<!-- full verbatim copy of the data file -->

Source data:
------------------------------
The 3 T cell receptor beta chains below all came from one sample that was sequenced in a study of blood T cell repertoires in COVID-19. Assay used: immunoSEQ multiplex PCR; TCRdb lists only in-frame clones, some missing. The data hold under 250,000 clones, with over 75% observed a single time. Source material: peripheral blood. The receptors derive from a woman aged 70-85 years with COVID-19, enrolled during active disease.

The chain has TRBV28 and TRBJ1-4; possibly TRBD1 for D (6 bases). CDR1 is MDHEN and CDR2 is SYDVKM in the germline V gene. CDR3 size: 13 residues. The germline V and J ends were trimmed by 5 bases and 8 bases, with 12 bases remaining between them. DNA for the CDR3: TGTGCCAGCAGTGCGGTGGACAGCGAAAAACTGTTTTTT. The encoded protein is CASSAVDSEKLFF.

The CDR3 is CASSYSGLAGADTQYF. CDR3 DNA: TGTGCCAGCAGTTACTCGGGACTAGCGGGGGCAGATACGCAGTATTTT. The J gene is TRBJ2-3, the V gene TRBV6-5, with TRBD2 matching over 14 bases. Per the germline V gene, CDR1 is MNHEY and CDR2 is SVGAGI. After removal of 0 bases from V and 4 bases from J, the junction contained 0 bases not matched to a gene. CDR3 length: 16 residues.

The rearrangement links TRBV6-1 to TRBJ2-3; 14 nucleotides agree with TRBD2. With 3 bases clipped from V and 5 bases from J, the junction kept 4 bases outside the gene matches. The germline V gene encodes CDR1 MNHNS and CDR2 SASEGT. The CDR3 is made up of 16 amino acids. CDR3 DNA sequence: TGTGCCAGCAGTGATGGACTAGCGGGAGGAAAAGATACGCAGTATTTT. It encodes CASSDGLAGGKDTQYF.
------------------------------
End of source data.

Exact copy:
The 3 T cell receptor beta chains below all came from one sample that was sequenced in a study of blood T cell repertoires in COVID-19. Assay used: immunoSEQ multiplex PCR; TCRdb lists only in-frame clones, some missing. The data hold under 250,000 clones, with over 75% observed a single time. Source material: peripheral blood. The receptors derive from a woman aged 70-85 years with COVID-19, enrolled during active disease.

The chain has TRBV28 and TRBJ1-4; possibly TRBD1 for D (6 bases). CDR1 is MDHEN and CDR2 is SYDVKM in the germline V gene. CDR3 size: 13 residues. The germline V and J ends were trimmed by 5 bases and 8 bases, with 12 bases remaining between them. DNA for the CDR3: TGTGCCAGCAGTGCGGTGGACAGCGAAAAACTGTTTTTT. The encoded protein is CASSAVDSEKLFF.

The CDR3 is CASSYSGLAGADTQYF. CDR3 DNA: TGTGCCAGCAGTTACTCGGGACTAGCGGGGGCAGATACGCAGTATTTT. The J gene is TRBJ2-3, the V gene TRBV6-5, with TRBD2 matching over 14 bases. Per the germline V gene, CDR1 is MNHEY and CDR2 is SVGAGI. After removal of 0 bases from V and 4 bases from J, the junction contained 0 bases not matched to a gene. CDR3 length: 16 residues.

The rearrangement links TRBV6-1 to TRBJ2-3; 14 nucleotides agree with TRBD2. With 3 bases clipped from V and 5 bases from J, the junction kept 4 bases outside the gene matches. The germline V gene encodes CDR1 MNHNS and CDR2 SASEGT. The CDR3 is made up of 16 amino acids. CDR3 DNA sequence: TGTGCCAGCAGTGATGGACTAGCGGGAGGAAAAGATACGCAGTATTTT. It encodes CASSDGLAGGKDTQYF.